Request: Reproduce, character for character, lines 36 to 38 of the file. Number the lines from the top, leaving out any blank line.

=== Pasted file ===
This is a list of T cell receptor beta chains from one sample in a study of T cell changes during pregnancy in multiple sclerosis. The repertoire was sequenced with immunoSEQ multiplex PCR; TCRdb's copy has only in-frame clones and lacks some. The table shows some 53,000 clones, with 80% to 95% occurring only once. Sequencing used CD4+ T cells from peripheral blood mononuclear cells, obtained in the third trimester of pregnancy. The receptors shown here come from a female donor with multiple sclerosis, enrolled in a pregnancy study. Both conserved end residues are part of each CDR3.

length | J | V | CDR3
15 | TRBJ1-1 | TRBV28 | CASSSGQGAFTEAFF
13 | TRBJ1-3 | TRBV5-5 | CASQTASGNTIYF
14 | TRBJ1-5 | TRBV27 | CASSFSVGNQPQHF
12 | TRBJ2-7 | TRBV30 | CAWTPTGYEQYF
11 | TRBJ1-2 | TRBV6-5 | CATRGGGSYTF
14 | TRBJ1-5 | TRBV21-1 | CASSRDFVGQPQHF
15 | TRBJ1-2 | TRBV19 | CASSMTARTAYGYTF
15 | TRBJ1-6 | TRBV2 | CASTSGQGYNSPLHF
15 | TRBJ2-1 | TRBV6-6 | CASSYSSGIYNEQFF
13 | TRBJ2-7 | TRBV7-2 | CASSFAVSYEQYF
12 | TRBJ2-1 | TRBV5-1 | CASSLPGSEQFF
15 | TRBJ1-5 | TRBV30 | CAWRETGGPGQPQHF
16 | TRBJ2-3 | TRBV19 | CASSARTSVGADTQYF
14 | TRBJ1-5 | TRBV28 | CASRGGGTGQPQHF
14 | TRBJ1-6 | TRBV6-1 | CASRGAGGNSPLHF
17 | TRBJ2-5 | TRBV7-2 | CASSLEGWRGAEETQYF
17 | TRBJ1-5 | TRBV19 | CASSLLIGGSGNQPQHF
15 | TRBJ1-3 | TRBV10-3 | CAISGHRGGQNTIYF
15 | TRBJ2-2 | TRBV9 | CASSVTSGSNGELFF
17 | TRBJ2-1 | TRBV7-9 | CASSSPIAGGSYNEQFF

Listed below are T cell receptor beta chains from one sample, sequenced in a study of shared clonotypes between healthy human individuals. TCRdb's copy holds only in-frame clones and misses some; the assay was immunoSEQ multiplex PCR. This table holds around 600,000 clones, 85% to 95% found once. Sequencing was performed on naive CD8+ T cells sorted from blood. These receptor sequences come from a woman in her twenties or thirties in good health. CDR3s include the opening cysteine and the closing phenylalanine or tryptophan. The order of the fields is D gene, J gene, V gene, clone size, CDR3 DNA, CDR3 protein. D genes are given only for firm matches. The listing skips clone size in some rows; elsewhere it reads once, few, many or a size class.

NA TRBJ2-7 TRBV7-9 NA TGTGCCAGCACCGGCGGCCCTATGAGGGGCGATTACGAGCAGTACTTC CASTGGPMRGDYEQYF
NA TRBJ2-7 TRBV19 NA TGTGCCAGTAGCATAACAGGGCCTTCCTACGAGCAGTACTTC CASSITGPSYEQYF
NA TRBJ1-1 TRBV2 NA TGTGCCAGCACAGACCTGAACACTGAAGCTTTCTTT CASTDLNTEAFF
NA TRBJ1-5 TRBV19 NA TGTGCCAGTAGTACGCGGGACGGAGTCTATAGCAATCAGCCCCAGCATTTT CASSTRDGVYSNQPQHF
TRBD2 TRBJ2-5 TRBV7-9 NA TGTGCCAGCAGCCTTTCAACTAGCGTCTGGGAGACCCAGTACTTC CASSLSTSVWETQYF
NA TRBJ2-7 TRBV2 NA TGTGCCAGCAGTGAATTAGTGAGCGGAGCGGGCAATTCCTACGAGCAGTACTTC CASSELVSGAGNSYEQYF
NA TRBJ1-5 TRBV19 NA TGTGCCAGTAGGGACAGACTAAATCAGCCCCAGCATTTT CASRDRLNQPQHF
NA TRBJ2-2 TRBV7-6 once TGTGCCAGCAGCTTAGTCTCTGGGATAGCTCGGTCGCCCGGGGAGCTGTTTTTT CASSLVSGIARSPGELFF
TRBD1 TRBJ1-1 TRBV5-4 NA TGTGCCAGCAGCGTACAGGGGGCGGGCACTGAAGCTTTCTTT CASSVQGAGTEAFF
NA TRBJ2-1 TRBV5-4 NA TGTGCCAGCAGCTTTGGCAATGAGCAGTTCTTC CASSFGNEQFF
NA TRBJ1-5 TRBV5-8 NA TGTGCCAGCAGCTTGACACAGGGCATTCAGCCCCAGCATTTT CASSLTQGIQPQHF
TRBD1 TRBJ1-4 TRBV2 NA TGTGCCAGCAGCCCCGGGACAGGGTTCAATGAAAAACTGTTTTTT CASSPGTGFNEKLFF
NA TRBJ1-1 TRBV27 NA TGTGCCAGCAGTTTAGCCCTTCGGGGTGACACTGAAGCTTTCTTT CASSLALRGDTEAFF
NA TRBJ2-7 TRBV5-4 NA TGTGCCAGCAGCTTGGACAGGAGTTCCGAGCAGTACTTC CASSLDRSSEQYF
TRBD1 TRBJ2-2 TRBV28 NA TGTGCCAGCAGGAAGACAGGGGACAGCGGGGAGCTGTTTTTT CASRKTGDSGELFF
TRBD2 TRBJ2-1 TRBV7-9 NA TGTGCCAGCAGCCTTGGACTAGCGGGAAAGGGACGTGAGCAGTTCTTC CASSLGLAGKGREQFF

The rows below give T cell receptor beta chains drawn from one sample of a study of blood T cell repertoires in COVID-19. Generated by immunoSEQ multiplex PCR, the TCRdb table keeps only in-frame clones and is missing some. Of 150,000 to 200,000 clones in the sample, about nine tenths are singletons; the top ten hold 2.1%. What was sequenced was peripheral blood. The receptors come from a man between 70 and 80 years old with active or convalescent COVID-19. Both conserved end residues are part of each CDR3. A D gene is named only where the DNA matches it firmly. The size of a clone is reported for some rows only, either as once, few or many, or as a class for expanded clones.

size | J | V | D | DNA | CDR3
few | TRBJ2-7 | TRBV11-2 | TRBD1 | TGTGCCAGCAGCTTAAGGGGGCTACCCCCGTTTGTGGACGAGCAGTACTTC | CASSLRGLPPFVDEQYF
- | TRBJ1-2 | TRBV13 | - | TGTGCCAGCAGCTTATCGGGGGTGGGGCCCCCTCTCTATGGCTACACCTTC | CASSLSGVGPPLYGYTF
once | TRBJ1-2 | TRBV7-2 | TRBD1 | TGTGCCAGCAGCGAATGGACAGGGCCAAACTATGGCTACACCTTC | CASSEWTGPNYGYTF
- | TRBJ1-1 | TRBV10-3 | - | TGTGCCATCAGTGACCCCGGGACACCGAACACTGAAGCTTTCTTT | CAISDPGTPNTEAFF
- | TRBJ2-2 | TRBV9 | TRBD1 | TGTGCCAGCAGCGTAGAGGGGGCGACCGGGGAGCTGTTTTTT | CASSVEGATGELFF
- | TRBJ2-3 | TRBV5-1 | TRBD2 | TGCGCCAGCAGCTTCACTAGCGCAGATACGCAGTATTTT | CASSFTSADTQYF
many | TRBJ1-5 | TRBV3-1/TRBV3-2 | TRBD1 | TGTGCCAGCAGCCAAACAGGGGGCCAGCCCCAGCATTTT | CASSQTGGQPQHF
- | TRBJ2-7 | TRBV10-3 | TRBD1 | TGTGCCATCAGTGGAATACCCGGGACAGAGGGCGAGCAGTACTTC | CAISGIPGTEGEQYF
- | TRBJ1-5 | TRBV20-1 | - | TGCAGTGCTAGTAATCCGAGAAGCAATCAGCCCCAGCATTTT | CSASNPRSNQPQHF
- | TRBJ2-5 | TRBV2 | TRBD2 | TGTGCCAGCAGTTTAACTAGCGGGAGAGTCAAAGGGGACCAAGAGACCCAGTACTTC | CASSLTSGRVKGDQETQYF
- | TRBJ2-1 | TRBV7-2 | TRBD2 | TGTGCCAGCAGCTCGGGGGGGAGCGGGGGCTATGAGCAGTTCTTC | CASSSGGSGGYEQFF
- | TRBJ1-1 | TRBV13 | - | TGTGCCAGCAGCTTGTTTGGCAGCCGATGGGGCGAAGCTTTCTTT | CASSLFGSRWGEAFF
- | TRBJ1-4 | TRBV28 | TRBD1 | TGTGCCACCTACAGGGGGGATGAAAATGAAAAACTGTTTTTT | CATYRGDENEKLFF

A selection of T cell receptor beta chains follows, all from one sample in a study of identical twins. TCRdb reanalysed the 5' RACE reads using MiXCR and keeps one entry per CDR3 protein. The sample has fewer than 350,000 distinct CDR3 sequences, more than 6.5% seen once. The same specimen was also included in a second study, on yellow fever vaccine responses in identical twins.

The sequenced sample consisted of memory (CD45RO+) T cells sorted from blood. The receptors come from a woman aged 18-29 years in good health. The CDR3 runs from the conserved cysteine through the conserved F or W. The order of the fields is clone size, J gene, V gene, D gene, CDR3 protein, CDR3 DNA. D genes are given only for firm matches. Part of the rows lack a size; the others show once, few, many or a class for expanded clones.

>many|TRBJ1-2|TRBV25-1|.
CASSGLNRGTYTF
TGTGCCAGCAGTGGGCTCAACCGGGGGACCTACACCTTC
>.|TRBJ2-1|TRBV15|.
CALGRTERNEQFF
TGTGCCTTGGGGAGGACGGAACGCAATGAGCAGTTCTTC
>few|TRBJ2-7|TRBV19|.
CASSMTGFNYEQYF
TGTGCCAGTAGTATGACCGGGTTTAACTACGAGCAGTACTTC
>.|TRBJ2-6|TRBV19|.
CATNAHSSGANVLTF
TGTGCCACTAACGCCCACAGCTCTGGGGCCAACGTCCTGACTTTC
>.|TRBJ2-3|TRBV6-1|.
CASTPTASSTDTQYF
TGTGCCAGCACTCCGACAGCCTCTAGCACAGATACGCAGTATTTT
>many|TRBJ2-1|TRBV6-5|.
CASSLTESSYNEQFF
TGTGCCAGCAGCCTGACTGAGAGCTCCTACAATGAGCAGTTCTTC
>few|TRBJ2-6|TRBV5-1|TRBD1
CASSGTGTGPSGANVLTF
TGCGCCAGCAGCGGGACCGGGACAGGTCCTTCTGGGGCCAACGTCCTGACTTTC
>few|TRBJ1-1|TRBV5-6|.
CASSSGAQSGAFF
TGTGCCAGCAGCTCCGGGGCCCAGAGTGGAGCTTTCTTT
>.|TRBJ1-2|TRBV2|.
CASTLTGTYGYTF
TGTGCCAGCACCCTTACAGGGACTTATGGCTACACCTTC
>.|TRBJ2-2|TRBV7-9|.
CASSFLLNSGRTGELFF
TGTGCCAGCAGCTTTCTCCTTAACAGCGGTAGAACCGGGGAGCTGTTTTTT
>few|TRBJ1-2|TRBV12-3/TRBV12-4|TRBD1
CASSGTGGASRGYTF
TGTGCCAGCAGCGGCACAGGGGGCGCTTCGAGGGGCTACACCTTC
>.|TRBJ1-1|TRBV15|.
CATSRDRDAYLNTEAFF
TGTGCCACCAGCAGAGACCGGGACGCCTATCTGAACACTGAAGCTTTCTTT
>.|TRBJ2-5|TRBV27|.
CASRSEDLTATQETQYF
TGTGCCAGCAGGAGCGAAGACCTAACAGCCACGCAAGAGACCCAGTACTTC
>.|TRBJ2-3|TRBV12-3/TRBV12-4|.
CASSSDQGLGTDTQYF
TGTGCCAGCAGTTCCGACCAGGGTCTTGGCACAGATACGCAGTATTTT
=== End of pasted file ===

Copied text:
NA TRBJ1-1 TRBV27 NA TGTGCCAGCAGTTTAGCCCTTCGGGGTGACACTGAAGCTTTCTTT CASSLALRGDTEAFF
NA TRBJ2-7 TRBV5-4 NA TGTGCCAGCAGCTTGGACAGGAGTTCCGAGCAGTACTTC CASSLDRSSEQYF
TRBD1 TRBJ2-2 TRBV28 NA TGTGCCAGCAGGAAGACAGGGGACAGCGGGGAGCTGTTTTTT CASRKTGDSGELFF